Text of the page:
Submitted by Scott Cleland on Thu, 2006-10-12 09:13
I had a friendly and informative debate last night with Ben Scott of Free Press on a National Public Radio show Digital Spin hosted by Mario Armstrong out of Baltimore on WEAA.
What I found interesting in Ben Scott of Freepress' account of the debate was how this debateÃ‚ has become more about the activists themselves and their self-congratulating grass roots movement thanÃ‚ the issue of net neutrality or the benefit of the consumers they allege to represent.Ã‚
When asked to describe how the net neutrality debate was going, I recounted the facts of winning 269-151 in the House, 11-11 and 15-7 in the Senate and that it was uncertain what the fate of the overall telecom bill would be. What I found fascinating was how Mr. Scott chose to explain it. In wrapping up his position last night Mr. Scott basically described in self congratulatoryÃ‚ terms how a ragtag group of underfunded grass roots movement has fought to a standstill the heavy lobbying of the communications giants.
As often happens in battle combattants get so caught up in the fight that they can forget what they are fighting for. Liberal Free Press and its Moveon.org activists are so focused on the tactics of blocking the Telecom Bill that they have lost sight of what they say they are all about -- supposedly protecting consumers. They are obviously more interested in promoting themselvesÃ‚ andÃ‚ their organizations' prowess than they are in delivering actual tangible results and protectionsÃ‚ for consumers.
Net neutrality proponents like Free Press seem to have totally forgotten that there is no net neutrality now and thatÃ‚ THEY need to pass legislation to getÃ‚ the protections theyÃ‚ claim are needed so direly. How comical it is that they have taken themselves hostage and they don't even get it!
Submitted by Scott Cleland on Wed, 2006-10-11 14:33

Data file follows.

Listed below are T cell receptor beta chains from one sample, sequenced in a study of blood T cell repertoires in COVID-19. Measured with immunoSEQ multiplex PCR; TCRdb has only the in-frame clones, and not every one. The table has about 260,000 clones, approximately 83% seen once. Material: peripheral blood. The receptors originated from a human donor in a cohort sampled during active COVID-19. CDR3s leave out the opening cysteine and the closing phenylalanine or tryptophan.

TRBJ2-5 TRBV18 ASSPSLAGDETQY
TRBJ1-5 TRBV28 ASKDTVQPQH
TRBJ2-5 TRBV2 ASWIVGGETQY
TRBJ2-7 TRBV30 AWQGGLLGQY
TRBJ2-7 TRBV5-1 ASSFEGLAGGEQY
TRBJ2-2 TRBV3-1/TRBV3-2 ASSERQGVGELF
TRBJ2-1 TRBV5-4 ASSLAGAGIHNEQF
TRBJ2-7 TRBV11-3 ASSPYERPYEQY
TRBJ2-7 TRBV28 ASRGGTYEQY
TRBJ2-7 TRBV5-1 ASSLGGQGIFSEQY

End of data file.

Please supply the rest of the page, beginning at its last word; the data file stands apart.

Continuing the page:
Google's $1.6 billion purchase of youtube dramatically affects Google's leadership position in the net neutrality debate.
First, Google can't continue to claim its business "neutral" in the debate -- it now has its own dog in the fight -- its now a vertically integrated media company. Before Google liked to wax eloquently that their motives on net neutrality were "purely altruistic;" they said they were fighting, not for their own gain, but for the little Internet entrepreneurs toiling away in garages that needed protection from capitalists and market forces.
Now it is clear that Google is simply using the public policy process to leverage commercial negotiations for Google's commercial advantage with youtube. People need to remember that key to Google's exceptional finanical success is their abilty to dump most all their normal distribution costs on the consumer. Its by shifting their biggest cost to the consumer, that they enjoy 80+% gross profit margins, have ten billion dollars in cash, a hundred billion plus market capitalization, and can afford to pay $1.6 billion for a company that has no profits and little revenue. Remember these numbers when Google is publicly indignant about having to pay more for new innovative Internet bandwidth that can better carry video.
Submitted by Scott Cleland on Wed, 2006-10-11 12:16